[IN THE AFTERMATH OF YOLANDA,  TO THE SURVIVORS, HELPLESS AND SUFFERING:
Do not be afraid for God is always in charge. Faith is stronger than fear.
God is helping you carry your heavy cross"
AT PHNO WE ARE THINKING AND PRAYING FOR YOU ALL EVERYDAY]

THE SYSTEM FAILED, WHAT ELSE COULD I'VE DONE - PNoy

The government’s disaster response systems failed when emergency staff became victims of Super Typhoon Yolanda and were unable to work, President Aquino said yesterday.

ALSO: RECONSTRUCTION: DAUNTING SOCIAL COST

National Economic and Development Authority director general Arsenio Balisacan said that economic losses from typhoon Yolanda are easy to recover. “ It is the social cost that is harder and will take longer to reverse”, he said.

TACLOBAN, NOVEMBER 19, 2013 (PHILSTAR) By Jonathan Carson – The government’s disaster response systems failed when emergency staff became victims of Super Typhoon Yolanda and were unable to work, President Aquino said yesterday.

Visiting this city that was worst hit by the typhoon and its storm surge, the President said a backup system may be needed for better response to future natural disasters.

In another interview in Alangalang, Leyte, the President also took umbrage at those who have criticized the government’s response to Yolanda and its aftermath.

“I would ask these critics, what else could I have done, given the resources we have, and given the magnitude of the problem?” Aquino said.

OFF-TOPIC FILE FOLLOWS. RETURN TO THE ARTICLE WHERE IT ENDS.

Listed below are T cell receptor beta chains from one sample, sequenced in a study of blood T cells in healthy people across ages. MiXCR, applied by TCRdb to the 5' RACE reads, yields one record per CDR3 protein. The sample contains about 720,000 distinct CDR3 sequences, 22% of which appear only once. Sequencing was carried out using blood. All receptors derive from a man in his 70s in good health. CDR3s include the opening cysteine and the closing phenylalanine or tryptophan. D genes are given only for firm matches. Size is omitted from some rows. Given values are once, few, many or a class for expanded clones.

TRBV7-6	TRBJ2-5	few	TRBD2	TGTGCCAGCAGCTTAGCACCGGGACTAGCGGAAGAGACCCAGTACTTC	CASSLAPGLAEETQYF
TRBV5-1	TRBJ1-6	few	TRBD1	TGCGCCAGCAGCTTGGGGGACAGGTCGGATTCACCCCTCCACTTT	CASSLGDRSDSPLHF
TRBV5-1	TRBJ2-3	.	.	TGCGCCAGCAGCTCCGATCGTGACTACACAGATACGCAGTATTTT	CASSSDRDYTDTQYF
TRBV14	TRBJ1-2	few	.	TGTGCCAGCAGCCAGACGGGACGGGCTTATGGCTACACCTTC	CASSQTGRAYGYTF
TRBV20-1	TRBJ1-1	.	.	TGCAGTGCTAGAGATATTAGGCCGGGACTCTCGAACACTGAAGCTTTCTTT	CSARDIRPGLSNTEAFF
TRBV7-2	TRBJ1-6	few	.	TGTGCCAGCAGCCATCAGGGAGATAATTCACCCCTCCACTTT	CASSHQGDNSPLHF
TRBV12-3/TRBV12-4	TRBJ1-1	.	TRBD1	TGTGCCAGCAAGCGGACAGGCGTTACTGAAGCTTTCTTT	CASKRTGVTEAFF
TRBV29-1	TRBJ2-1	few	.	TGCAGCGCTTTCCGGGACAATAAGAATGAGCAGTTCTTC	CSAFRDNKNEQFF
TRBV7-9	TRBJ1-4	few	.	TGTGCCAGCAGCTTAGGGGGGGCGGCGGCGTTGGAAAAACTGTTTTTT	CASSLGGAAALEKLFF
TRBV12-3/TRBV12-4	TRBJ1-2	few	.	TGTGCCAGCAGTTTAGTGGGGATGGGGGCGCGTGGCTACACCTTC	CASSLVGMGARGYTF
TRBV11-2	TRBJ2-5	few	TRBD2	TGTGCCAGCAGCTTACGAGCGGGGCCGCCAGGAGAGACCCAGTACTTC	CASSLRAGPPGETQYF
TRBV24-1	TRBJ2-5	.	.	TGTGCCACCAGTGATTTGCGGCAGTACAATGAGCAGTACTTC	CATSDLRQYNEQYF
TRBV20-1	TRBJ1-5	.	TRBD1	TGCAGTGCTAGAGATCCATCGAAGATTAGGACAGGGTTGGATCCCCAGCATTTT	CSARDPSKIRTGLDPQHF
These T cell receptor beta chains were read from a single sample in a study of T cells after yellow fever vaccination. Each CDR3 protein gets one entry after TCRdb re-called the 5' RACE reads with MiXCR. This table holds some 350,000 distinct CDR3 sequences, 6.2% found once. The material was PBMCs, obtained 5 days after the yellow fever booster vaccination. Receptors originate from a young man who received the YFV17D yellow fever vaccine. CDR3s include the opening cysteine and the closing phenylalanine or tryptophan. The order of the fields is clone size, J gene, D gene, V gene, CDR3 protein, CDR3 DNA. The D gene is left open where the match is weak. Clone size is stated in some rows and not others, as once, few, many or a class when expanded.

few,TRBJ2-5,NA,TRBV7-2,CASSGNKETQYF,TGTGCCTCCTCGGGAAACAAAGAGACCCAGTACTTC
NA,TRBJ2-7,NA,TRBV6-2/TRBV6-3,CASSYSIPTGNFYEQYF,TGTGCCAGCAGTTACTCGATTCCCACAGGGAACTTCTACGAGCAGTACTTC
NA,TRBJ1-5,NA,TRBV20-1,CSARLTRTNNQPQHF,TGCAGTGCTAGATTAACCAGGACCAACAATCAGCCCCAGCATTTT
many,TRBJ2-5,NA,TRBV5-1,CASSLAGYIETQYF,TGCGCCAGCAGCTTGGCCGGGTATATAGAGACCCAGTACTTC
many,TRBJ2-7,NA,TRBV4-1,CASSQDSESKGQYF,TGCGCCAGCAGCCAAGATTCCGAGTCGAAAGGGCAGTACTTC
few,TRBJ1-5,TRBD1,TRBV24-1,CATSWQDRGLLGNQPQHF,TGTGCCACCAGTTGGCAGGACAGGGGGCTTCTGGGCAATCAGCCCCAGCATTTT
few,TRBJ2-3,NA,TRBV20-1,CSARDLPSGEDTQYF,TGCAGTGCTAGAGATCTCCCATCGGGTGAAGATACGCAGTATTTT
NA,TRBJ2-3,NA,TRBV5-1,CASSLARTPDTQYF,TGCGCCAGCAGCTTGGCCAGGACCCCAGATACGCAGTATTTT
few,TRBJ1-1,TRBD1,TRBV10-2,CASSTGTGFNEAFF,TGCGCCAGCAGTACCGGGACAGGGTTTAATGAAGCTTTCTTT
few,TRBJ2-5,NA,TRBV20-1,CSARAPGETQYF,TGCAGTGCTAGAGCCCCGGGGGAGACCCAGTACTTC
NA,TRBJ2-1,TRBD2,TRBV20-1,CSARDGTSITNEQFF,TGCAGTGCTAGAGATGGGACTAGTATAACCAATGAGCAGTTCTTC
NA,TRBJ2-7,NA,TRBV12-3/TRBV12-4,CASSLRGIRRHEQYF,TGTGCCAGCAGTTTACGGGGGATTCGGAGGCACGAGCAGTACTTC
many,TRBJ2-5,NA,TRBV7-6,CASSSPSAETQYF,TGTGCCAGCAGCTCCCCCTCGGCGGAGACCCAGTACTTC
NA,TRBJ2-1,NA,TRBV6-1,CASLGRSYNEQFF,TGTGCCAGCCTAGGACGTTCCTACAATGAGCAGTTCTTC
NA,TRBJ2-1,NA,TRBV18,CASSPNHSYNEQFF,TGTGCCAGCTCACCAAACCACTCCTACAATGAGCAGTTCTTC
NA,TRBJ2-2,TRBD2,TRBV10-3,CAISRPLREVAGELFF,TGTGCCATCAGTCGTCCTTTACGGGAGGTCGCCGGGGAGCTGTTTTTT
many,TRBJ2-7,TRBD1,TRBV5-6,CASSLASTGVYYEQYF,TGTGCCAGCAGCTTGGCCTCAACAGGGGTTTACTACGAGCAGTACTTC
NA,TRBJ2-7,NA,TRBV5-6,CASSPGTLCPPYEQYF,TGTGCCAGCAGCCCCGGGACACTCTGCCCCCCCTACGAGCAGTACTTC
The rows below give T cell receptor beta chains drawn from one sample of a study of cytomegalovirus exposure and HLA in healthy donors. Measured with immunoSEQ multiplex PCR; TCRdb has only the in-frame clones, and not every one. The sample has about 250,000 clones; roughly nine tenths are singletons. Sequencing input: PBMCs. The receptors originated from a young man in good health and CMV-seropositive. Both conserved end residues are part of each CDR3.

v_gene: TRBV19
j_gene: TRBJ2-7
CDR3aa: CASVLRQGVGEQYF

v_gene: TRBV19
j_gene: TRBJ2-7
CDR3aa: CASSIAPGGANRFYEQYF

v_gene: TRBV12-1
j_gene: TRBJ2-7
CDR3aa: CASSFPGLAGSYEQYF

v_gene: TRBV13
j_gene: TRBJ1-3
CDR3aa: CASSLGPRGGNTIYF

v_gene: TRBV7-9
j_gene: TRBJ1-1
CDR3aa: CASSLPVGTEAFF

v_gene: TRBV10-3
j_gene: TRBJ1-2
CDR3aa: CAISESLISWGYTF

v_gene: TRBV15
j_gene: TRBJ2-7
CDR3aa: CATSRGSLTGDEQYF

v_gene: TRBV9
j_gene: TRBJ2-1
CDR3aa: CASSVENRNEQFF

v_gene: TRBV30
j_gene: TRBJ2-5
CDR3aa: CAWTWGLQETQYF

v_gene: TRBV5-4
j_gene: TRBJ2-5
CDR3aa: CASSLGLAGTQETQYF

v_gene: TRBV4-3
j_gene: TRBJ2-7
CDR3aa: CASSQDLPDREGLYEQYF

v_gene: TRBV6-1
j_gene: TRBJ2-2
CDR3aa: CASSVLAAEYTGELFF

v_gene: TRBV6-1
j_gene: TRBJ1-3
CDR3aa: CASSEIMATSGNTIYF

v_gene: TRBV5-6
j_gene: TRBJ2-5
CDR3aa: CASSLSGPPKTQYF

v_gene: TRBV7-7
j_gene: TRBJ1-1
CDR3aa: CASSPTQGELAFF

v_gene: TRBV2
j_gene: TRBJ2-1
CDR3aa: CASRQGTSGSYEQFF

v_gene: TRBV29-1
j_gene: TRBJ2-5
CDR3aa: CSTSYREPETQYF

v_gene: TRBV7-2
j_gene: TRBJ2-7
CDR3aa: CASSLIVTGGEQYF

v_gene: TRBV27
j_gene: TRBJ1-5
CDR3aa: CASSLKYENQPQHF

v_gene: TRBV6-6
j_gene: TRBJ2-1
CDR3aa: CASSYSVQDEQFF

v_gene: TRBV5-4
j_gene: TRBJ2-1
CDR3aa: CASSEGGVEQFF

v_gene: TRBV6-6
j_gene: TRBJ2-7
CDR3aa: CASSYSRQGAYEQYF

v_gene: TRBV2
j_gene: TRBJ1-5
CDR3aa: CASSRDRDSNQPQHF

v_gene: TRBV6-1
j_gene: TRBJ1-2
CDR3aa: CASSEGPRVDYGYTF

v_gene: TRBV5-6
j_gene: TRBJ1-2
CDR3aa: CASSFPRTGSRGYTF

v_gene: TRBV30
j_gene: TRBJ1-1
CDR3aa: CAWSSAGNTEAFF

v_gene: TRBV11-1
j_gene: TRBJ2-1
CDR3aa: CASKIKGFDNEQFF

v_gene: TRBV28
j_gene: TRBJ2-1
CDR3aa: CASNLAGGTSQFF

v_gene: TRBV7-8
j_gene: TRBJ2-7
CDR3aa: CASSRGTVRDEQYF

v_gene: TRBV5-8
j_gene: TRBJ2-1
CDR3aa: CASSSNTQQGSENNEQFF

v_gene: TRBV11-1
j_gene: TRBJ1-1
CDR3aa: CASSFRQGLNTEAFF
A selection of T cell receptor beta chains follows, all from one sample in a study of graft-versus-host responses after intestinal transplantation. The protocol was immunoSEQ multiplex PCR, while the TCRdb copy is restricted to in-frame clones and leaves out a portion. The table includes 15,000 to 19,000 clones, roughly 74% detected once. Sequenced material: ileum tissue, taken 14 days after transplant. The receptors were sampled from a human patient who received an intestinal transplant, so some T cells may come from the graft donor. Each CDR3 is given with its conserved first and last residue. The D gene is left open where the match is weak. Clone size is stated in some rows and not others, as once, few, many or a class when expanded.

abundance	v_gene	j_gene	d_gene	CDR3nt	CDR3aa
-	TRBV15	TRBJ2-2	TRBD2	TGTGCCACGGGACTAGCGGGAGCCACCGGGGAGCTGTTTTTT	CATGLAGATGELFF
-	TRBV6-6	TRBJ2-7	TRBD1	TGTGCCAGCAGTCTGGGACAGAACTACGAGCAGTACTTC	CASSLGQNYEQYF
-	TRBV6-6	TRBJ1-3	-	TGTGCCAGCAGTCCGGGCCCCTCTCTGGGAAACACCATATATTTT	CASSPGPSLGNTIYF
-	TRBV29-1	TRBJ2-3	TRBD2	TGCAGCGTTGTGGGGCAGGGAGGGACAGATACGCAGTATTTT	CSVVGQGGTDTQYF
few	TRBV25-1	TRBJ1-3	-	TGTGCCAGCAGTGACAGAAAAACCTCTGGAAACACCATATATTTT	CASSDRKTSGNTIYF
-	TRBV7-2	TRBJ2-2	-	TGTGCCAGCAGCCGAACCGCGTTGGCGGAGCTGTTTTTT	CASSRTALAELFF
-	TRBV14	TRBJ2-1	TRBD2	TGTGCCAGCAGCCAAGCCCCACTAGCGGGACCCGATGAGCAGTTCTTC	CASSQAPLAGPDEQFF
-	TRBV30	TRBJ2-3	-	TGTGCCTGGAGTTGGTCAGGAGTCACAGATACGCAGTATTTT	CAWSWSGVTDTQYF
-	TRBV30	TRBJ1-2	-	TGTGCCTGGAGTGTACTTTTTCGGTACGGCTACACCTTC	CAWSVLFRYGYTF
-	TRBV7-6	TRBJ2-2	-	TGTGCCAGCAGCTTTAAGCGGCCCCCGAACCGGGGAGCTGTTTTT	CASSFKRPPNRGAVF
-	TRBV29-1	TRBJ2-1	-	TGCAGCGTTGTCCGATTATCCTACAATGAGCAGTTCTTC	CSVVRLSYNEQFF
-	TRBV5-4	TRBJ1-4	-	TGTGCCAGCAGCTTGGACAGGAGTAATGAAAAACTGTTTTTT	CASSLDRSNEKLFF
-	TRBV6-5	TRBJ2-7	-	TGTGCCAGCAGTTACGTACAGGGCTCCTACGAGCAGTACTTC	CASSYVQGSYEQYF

In this city, reporters asked him if he was pleased with the pace of rescue efforts and if he was satisfied that enough was being done quickly.

He replied: “This was unique. We are visited by about 20 typhoons a year. This time around the systems failed.”

Why did the systems fail?

Aquino said response staff, including those from Local Disaster Risk Reduction Management Council (LDRRMC) and police, were not able to report for duty following the storm.

“The destructive force of this typhoon was of such a magnitude that even the personnel involved in these LDRRMCs were themselves victims. For example, the police force in Tacloban City numbers 290 and only 20 were able to report for work,” he said. “We had a breakdown in power, we had a breakdown in communications, we had a breakdown in practically everything.”

Aquino said half of emergency relief goods that were in storage prior to Yolanda were contaminated by the waves.

He said there was a “perfect set of factors” that made responding to a disaster especially difficult.

“So am I satisfied with the pace? I’m never satisfied when it comes to addressing the needs of our people. Whatever is achieved now I always try to increase the efficiencies of all systems of government,” he said. “I think most of our people realize this was, in a sense, a typhoon of such magnitude and such strength that it really overwhelmed the systems.”